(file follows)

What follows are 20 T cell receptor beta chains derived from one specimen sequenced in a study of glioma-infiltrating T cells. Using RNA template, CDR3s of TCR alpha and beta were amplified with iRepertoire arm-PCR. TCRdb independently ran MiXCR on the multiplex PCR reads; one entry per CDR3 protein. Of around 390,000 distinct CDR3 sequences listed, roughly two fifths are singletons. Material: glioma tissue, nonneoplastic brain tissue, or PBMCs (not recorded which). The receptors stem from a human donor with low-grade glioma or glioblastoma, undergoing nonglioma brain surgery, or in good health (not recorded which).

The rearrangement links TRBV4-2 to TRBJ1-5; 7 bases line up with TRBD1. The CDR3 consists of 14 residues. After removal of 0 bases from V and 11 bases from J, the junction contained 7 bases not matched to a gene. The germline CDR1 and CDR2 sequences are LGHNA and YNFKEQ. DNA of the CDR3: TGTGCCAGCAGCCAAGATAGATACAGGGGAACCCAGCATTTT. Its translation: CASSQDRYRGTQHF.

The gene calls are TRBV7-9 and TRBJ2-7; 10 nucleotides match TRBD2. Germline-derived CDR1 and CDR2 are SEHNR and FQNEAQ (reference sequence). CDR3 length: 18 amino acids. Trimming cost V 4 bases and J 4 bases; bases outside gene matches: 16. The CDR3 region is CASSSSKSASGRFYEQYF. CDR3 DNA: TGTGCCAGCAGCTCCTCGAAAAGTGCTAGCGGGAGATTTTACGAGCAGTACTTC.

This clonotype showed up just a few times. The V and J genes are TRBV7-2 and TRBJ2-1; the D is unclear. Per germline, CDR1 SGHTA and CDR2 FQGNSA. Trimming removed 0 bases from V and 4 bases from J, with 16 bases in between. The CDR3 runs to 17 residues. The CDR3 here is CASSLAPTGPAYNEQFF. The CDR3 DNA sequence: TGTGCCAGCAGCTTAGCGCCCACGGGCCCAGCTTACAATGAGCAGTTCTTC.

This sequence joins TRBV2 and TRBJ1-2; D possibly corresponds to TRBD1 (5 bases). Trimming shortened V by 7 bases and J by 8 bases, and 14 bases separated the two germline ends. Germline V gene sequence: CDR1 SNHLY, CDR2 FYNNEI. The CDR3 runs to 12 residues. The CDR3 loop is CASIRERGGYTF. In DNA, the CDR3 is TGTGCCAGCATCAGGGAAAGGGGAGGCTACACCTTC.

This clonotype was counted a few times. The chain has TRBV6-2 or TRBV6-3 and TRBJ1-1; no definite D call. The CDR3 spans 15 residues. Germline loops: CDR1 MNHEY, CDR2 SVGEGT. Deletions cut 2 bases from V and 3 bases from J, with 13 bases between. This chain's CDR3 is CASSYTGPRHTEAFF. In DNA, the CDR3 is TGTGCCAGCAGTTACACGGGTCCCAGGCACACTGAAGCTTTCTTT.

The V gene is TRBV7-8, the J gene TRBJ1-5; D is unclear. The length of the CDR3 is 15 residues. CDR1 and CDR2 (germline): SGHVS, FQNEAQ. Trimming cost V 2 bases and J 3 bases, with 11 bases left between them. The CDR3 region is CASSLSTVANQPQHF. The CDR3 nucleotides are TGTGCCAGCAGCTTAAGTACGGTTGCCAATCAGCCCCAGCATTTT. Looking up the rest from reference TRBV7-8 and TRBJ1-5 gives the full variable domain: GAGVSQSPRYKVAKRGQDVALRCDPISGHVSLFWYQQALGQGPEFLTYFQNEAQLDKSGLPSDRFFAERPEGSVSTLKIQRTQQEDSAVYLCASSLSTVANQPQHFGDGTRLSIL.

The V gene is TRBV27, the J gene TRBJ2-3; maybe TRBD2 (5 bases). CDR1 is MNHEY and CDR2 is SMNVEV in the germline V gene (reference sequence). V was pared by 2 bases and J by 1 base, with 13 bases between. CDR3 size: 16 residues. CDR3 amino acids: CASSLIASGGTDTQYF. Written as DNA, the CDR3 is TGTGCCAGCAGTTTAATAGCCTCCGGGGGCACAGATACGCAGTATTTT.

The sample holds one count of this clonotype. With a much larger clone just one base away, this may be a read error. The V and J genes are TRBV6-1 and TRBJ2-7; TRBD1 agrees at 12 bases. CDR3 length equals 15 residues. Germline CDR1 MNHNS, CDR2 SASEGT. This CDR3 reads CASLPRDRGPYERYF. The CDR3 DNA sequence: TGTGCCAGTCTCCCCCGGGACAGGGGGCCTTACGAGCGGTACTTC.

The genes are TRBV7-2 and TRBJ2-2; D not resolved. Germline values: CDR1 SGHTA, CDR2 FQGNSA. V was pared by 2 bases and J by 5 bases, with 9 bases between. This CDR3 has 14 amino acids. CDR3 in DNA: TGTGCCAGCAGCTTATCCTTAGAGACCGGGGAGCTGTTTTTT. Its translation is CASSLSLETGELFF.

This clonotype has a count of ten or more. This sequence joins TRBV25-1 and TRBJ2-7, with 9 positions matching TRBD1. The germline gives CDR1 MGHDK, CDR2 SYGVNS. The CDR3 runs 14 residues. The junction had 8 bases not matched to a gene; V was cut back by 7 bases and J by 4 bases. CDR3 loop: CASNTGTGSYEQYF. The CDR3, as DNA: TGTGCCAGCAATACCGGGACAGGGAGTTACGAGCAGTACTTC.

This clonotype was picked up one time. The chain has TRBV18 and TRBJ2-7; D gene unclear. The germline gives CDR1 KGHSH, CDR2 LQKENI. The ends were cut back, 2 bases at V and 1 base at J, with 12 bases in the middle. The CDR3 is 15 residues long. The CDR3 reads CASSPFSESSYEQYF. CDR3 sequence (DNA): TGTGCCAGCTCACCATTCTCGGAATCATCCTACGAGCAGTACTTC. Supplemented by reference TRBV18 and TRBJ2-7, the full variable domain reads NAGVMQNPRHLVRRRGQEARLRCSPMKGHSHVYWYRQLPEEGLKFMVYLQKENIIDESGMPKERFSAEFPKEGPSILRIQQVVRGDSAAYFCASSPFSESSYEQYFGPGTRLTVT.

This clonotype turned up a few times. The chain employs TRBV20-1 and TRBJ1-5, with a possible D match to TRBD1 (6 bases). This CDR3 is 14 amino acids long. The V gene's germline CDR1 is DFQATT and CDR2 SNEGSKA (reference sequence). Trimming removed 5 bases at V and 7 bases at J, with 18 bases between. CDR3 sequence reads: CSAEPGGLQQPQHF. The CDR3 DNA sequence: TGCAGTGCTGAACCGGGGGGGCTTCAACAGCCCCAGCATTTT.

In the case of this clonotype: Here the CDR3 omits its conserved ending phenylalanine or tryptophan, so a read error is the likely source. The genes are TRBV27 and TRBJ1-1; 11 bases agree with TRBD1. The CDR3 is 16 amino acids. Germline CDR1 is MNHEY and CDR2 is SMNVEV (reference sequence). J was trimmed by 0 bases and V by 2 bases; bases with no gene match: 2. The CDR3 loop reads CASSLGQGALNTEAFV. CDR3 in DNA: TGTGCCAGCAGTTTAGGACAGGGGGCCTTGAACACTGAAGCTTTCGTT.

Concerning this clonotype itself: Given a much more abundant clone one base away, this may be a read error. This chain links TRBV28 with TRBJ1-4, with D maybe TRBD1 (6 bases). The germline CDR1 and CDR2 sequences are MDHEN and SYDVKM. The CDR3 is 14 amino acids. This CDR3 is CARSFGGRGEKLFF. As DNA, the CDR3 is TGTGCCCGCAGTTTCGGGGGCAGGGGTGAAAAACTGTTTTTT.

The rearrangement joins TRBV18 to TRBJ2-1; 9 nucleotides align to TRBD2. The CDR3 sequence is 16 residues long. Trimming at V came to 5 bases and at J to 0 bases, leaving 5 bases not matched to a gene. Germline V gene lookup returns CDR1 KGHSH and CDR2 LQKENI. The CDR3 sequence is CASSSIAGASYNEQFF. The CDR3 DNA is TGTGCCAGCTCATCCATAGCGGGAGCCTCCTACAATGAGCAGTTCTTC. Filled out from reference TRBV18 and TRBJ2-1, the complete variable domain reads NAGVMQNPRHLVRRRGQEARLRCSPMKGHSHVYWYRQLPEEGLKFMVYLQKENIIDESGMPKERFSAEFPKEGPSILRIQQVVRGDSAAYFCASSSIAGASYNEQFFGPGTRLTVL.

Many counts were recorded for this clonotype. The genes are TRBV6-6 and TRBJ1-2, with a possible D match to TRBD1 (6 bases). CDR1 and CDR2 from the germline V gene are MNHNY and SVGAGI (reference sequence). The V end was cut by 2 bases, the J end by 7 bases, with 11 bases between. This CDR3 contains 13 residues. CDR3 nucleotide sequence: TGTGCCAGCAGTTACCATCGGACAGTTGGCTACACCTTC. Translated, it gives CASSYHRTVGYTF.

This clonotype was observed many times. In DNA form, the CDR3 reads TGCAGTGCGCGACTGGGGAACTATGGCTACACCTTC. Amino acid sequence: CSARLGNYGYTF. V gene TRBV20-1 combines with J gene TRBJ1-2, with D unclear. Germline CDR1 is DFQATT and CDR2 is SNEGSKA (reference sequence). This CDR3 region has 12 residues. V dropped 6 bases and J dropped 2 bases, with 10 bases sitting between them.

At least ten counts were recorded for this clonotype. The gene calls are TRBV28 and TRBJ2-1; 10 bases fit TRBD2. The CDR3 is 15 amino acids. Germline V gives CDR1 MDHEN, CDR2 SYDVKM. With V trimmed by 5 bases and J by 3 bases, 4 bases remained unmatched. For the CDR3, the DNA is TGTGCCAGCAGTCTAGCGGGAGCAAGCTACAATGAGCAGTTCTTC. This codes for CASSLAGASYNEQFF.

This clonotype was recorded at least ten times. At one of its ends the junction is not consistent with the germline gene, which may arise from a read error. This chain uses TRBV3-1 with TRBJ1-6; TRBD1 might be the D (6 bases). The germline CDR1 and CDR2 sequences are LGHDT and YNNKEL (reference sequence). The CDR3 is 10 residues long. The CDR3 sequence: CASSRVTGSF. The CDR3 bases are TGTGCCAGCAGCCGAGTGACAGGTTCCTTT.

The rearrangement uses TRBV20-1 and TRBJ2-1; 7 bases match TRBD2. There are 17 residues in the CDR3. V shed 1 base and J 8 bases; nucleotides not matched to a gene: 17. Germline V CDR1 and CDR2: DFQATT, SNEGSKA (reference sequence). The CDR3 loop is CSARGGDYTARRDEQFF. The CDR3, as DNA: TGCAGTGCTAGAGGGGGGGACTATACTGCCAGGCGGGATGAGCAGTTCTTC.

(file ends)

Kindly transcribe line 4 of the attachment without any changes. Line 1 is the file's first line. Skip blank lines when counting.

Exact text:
This clonotype showed up just a few times. The V and J genes are TRBV7-2 and TRBJ2-1; the D is unclear. Per germline, CDR1 SGHTA and CDR2 FQGNSA. Trimming removed 0 bases from V and 4 bases from J, with 16 bases in between. The CDR3 runs to 17 residues. The CDR3 here is CASSLAPTGPAYNEQFF. The CDR3 DNA sequence: TGTGCCAGCAGCTTAGCGCCCACGGGCCCAGCTTACAATGAGCAGTTCTTC.